SPD members can vote on final coalition deal, German top court rules

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Angela Merkel's conservatives (CDU) have finally reached a coalition deal with the centre-left Social Democrats (SPD) after months of political deadlock in Germany.

Negotiations to form a grand coalition - known as GroKro in German - have dragged on far longer than expected as the two sides worked to iron out the details about the composition of the next German government.

Media reports said Schulz, a former European Parliament chief, was now set to take over the foreign ministry and would give up the party chairmanship in return.

The deal also sees Mrs Merkel's party lose the interior brief to its Bavarian sister party the Christian Social Union (CSU).

SPD members will decide on whether to accept the coalition agreement.

The coalition treaty puts Europe front and centre, with the parties agreeing to support the ambitious European Union reform drive of French President Emmanuel Macron to give the bloc "a new start". The SPD's 4,60,000 members will vote in the coming weeks on whether to agree to a coalition government with the CDU and CSU.

It's not the first time Merkel's party, the CDU/CSU, has entered into a coalition with the SPD, and many in the party believe that re-entering a coalition with the chancellor's Christian conservatives would be damaging in the long term, reported the BBC.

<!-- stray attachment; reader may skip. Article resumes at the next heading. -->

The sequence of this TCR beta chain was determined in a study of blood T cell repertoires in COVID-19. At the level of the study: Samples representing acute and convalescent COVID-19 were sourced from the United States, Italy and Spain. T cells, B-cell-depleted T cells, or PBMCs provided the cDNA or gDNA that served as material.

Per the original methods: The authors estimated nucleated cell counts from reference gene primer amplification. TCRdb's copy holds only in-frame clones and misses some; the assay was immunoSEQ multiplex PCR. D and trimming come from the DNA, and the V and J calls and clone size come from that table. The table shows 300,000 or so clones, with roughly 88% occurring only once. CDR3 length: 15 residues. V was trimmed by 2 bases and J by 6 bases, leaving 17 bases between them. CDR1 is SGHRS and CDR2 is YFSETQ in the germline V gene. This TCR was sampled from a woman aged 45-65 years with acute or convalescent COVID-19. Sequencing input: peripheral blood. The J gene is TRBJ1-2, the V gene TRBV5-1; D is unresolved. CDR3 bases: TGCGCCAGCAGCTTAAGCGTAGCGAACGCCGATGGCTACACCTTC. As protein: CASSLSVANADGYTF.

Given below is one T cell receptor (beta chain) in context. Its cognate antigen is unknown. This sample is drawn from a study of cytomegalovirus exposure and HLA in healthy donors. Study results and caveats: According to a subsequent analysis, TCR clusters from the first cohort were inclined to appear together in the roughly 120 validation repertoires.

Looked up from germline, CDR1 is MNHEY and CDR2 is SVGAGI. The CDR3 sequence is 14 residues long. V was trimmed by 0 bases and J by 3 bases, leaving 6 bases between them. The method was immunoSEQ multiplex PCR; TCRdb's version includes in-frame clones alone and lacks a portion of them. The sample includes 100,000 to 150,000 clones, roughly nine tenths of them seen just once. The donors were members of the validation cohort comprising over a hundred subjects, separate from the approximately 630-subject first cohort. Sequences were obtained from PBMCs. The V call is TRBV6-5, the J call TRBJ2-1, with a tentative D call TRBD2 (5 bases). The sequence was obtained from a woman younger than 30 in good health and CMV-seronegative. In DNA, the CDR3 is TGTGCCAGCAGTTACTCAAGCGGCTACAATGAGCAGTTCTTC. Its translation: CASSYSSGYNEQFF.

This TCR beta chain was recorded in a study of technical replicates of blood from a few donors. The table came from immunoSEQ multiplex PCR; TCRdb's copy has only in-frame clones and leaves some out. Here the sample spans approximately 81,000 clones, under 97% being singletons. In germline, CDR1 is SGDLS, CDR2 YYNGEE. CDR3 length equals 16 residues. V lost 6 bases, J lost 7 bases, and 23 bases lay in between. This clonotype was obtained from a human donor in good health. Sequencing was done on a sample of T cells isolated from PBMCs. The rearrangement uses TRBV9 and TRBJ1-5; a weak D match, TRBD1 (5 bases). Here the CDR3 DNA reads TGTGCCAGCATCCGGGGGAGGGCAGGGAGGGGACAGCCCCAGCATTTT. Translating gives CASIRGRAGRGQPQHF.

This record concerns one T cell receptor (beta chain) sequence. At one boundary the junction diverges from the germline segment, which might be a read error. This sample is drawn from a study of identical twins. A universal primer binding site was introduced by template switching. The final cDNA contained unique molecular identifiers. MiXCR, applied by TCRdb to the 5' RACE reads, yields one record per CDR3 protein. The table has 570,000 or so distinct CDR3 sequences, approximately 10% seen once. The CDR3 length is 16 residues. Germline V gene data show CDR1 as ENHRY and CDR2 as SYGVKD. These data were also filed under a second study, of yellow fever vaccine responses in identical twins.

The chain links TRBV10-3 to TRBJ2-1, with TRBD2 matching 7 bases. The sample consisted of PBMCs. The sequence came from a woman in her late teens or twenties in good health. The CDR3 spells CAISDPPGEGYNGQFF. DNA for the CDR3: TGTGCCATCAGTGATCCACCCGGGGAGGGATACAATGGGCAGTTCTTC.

"Ultimately the CDU secures the prize of a fourth term for Merkel" says Carsten Nickel, managing director at Teneo Intelligence.

Confidence grows for deal on new Merkel government

Ms Merkel has been leading a caretaker government since October, which works for day-to-day business but means Germany has not been able to launch major initiatives or play a significant role in the debate on the future of the EU.

Their leader Martin Schulz had initially ruled out working with her in the next four years, preferring to sharpen the SPD's profile in opposition.

Mrs Merkel has been fighting to stay in power since suffering damaging losses in September's elections.

The left-of-centre Social Democrats (SPD) claimed the prized finance portfolio in a new grand coalition deal settled on Tuesday, a ministry that will be key to driving reforms in the European Union's single currency eurozone. The results from that are due in early March, and that vote is now looking too close to call either way.

Leaders will go before the press in the early afternoon to present their coalition agreement, which stalled on bad-tempered disagreement on health and labour reform. The coalition's answer to the AfD's strident opposition to immigration is a cap on refugee admissions of 180,000 to 220,000 a year - far below the approximately some 1 million who arrived in 2015.

The EU is more likely to succeed "when Paris, Brussels and Berlin are pulling together", said Moscovici, adding that there were "common concepts" between the three capitals.

An Insa poll on Monday showed mounting pressure on Schulz, with support for the SPD dropping to just 17%, well below its election result of 20.5%, the party's worst since Germany became a federal republic in 1949.